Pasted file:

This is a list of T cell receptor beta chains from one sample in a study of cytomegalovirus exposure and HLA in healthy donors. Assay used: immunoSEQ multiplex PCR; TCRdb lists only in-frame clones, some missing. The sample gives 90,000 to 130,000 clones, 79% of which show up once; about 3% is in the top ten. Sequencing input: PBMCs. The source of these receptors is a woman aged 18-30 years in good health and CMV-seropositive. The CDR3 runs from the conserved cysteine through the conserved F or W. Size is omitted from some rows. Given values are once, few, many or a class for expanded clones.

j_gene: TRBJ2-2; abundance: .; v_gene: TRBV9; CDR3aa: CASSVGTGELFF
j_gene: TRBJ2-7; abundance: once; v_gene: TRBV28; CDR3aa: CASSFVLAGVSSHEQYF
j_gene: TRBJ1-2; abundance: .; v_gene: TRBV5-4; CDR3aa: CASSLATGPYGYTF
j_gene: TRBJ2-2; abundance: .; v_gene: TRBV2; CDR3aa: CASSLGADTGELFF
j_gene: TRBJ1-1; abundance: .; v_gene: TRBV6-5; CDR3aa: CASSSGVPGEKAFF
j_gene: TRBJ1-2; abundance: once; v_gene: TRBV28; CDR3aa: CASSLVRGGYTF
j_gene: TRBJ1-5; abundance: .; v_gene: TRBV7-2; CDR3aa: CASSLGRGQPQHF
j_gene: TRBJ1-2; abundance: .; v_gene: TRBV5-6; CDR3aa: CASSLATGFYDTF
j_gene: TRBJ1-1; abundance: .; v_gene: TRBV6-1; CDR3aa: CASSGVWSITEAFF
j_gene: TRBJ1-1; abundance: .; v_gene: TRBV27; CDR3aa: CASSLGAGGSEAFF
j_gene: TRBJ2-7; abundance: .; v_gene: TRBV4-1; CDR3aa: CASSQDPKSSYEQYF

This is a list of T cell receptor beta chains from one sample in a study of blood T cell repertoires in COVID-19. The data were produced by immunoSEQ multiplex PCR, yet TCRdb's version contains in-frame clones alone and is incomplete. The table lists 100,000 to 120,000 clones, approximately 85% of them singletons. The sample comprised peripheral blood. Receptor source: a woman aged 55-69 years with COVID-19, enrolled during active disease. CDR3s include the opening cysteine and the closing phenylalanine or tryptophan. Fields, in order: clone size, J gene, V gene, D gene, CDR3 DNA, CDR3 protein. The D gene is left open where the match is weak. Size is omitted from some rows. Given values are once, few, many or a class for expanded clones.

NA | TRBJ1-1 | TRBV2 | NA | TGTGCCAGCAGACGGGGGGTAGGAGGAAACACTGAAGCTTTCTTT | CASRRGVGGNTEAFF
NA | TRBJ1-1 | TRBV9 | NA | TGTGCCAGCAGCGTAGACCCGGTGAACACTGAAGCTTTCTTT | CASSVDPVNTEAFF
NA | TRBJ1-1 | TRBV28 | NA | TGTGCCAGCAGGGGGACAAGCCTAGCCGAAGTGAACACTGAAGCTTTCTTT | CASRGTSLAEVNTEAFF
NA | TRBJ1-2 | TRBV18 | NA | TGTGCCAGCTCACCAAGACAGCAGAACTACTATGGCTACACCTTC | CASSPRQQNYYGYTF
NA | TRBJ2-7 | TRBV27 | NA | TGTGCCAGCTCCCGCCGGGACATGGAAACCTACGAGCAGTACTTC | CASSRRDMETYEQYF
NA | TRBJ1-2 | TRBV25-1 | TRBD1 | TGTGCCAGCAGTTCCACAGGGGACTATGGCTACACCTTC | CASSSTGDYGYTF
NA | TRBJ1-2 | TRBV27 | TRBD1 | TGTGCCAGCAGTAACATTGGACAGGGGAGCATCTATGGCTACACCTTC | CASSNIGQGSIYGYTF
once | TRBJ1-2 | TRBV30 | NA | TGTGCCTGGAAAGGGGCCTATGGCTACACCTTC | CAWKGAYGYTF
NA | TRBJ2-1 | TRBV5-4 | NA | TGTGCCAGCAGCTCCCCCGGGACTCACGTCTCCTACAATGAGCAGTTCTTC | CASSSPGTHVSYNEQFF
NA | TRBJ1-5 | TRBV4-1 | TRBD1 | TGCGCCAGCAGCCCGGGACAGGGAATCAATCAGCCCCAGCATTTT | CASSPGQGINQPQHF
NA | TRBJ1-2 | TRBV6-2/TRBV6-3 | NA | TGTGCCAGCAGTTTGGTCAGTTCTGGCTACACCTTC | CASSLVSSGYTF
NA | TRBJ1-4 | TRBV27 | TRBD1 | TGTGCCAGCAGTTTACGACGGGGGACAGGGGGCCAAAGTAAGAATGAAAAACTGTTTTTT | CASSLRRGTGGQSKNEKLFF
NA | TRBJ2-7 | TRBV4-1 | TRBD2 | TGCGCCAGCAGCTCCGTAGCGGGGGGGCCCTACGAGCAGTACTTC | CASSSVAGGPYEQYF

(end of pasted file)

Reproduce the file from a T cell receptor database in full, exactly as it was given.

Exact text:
This is a list of T cell receptor beta chains from one sample in a study of cytomegalovirus exposure and HLA in healthy donors. Assay used: immunoSEQ multiplex PCR; TCRdb lists only in-frame clones, some missing. The sample gives 90,000 to 130,000 clones, 79% of which show up once; about 3% is in the top ten. Sequencing input: PBMCs. The source of these receptors is a woman aged 18-30 years in good health and CMV-seropositive. The CDR3 runs from the conserved cysteine through the conserved F or W. Size is omitted from some rows. Given values are once, few, many or a class for expanded clones.

j_gene: TRBJ2-2; abundance: .; v_gene: TRBV9; CDR3aa: CASSVGTGELFF
j_gene: TRBJ2-7; abundance: once; v_gene: TRBV28; CDR3aa: CASSFVLAGVSSHEQYF
j_gene: TRBJ1-2; abundance: .; v_gene: TRBV5-4; CDR3aa: CASSLATGPYGYTF
j_gene: TRBJ2-2; abundance: .; v_gene: TRBV2; CDR3aa: CASSLGADTGELFF
j_gene: TRBJ1-1; abundance: .; v_gene: TRBV6-5; CDR3aa: CASSSGVPGEKAFF
j_gene: TRBJ1-2; abundance: once; v_gene: TRBV28; CDR3aa: CASSLVRGGYTF
j_gene: TRBJ1-5; abundance: .; v_gene: TRBV7-2; CDR3aa: CASSLGRGQPQHF
j_gene: TRBJ1-2; abundance: .; v_gene: TRBV5-6; CDR3aa: CASSLATGFYDTF
j_gene: TRBJ1-1; abundance: .; v_gene: TRBV6-1; CDR3aa: CASSGVWSITEAFF
j_gene: TRBJ1-1; abundance: .; v_gene: TRBV27; CDR3aa: CASSLGAGGSEAFF
j_gene: TRBJ2-7; abundance: .; v_gene: TRBV4-1; CDR3aa: CASSQDPKSSYEQYF

This is a list of T cell receptor beta chains from one sample in a study of blood T cell repertoires in COVID-19. The data were produced by immunoSEQ multiplex PCR, yet TCRdb's version contains in-frame clones alone and is incomplete. The table lists 100,000 to 120,000 clones, approximately 85% of them singletons. The sample comprised peripheral blood. Receptor source: a woman aged 55-69 years with COVID-19, enrolled during active disease. CDR3s include the opening cysteine and the closing phenylalanine or tryptophan. Fields, in order: clone size, J gene, V gene, D gene, CDR3 DNA, CDR3 protein. The D gene is left open where the match is weak. Size is omitted from some rows. Given values are once, few, many or a class for expanded clones.

NA | TRBJ1-1 | TRBV2 | NA | TGTGCCAGCAGACGGGGGGTAGGAGGAAACACTGAAGCTTTCTTT | CASRRGVGGNTEAFF
NA | TRBJ1-1 | TRBV9 | NA | TGTGCCAGCAGCGTAGACCCGGTGAACACTGAAGCTTTCTTT | CASSVDPVNTEAFF
NA | TRBJ1-1 | TRBV28 | NA | TGTGCCAGCAGGGGGACAAGCCTAGCCGAAGTGAACACTGAAGCTTTCTTT | CASRGTSLAEVNTEAFF
NA | TRBJ1-2 | TRBV18 | NA | TGTGCCAGCTCACCAAGACAGCAGAACTACTATGGCTACACCTTC | CASSPRQQNYYGYTF
NA | TRBJ2-7 | TRBV27 | NA | TGTGCCAGCTCCCGCCGGGACATGGAAACCTACGAGCAGTACTTC | CASSRRDMETYEQYF
NA | TRBJ1-2 | TRBV25-1 | TRBD1 | TGTGCCAGCAGTTCCACAGGGGACTATGGCTACACCTTC | CASSSTGDYGYTF
NA | TRBJ1-2 | TRBV27 | TRBD1 | TGTGCCAGCAGTAACATTGGACAGGGGAGCATCTATGGCTACACCTTC | CASSNIGQGSIYGYTF
once | TRBJ1-2 | TRBV30 | NA | TGTGCCTGGAAAGGGGCCTATGGCTACACCTTC | CAWKGAYGYTF
NA | TRBJ2-1 | TRBV5-4 | NA | TGTGCCAGCAGCTCCCCCGGGACTCACGTCTCCTACAATGAGCAGTTCTTC | CASSSPGTHVSYNEQFF
NA | TRBJ1-5 | TRBV4-1 | TRBD1 | TGCGCCAGCAGCCCGGGACAGGGAATCAATCAGCCCCAGCATTTT | CASSPGQGINQPQHF
NA | TRBJ1-2 | TRBV6-2/TRBV6-3 | NA | TGTGCCAGCAGTTTGGTCAGTTCTGGCTACACCTTC | CASSLVSSGYTF
NA | TRBJ1-4 | TRBV27 | TRBD1 | TGTGCCAGCAGTTTACGACGGGGGACAGGGGGCCAAAGTAAGAATGAAAAACTGTTTTTT | CASSLRRGTGGQSKNEKLFF
NA | TRBJ2-7 | TRBV4-1 | TRBD2 | TGCGCCAGCAGCTCCGTAGCGGGGGGGCCCTACGAGCAGTACTTC | CASSSVAGGPYEQYF